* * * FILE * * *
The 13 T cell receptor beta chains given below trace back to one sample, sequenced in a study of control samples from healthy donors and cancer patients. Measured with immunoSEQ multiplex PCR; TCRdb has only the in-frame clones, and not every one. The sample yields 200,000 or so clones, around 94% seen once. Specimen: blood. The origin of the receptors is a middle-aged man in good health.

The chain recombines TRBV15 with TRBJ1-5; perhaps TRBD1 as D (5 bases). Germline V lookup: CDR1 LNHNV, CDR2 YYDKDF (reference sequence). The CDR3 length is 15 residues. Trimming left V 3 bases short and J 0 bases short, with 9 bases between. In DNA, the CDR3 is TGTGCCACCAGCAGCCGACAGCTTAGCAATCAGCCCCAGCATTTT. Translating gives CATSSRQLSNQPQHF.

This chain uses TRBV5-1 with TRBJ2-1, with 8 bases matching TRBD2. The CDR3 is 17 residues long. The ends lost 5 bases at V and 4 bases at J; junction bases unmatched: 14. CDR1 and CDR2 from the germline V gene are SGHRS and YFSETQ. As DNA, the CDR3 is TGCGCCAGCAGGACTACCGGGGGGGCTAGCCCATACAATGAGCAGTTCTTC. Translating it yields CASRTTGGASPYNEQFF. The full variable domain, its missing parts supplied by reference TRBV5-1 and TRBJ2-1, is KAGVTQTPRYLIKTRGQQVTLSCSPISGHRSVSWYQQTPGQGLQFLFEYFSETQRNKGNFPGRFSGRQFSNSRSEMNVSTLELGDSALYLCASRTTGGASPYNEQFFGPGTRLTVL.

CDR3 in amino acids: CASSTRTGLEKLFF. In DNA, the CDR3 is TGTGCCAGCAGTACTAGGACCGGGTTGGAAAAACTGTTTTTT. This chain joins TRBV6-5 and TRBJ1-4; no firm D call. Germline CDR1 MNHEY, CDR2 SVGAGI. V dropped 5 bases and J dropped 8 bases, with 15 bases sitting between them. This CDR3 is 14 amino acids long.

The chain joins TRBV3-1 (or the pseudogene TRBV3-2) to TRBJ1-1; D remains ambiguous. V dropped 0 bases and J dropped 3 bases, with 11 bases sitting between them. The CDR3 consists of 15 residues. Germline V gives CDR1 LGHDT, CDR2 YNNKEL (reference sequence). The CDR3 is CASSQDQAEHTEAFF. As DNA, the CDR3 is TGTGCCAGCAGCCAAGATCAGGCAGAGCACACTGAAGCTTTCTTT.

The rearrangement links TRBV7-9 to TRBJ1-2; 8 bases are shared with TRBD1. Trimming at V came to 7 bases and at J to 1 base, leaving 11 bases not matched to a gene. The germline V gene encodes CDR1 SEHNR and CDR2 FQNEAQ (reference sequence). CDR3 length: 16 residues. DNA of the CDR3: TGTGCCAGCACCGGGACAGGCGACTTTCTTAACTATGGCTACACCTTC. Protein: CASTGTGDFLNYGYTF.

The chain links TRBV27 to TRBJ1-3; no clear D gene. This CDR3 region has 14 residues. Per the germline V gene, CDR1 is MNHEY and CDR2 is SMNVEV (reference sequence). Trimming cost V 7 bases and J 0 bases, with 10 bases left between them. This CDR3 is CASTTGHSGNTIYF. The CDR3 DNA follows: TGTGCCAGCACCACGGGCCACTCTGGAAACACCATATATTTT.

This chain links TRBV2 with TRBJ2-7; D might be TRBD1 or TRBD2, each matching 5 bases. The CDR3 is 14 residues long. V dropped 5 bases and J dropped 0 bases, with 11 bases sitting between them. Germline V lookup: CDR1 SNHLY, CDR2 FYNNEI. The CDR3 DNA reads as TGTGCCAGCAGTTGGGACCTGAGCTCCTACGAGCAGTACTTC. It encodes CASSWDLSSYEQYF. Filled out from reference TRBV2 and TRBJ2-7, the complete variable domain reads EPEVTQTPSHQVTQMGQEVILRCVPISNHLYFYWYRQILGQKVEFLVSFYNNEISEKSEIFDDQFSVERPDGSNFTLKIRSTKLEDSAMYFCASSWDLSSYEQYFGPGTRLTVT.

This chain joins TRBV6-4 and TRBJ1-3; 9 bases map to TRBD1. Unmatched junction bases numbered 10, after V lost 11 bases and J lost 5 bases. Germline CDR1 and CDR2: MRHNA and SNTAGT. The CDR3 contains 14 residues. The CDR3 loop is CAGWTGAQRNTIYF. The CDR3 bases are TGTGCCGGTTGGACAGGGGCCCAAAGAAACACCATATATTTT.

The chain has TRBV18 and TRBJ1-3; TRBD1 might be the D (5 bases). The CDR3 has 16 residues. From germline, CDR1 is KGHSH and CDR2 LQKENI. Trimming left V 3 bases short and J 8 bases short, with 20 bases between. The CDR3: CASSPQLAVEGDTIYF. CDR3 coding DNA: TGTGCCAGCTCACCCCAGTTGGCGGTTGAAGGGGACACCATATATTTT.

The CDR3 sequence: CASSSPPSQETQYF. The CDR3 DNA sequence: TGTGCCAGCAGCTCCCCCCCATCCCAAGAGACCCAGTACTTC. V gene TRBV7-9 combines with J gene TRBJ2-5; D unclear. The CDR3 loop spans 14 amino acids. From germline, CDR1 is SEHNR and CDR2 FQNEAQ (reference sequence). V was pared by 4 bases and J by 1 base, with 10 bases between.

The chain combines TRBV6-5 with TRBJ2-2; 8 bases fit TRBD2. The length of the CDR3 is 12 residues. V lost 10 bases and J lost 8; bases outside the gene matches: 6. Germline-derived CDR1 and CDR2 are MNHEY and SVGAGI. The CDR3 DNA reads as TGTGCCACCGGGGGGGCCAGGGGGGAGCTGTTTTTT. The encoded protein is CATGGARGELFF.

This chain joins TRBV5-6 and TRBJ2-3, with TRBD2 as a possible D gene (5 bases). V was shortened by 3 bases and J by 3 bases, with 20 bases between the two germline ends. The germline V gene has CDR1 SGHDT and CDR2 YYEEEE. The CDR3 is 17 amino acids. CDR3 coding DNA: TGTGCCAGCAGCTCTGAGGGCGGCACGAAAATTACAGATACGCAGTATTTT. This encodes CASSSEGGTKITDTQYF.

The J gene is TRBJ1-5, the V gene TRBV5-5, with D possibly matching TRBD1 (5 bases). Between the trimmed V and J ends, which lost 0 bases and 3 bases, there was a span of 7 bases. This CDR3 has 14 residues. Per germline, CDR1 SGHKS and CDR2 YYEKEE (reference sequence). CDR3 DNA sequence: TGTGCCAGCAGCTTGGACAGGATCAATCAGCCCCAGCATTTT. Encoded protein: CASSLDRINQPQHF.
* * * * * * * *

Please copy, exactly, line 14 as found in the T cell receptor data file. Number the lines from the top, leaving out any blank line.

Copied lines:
The J gene is TRBJ1-5, the V gene TRBV5-5, with D possibly matching TRBD1 (5 bases). Between the trimmed V and J ends, which lost 0 bases and 3 bases, there was a span of 7 bases. This CDR3 has 14 residues. Per germline, CDR1 SGHKS and CDR2 YYEKEE (reference sequence). CDR3 DNA sequence: TGTGCCAGCAGCTTGGACAGGATCAATCAGCCCCAGCATTTT. Encoded protein: CASSLDRINQPQHF.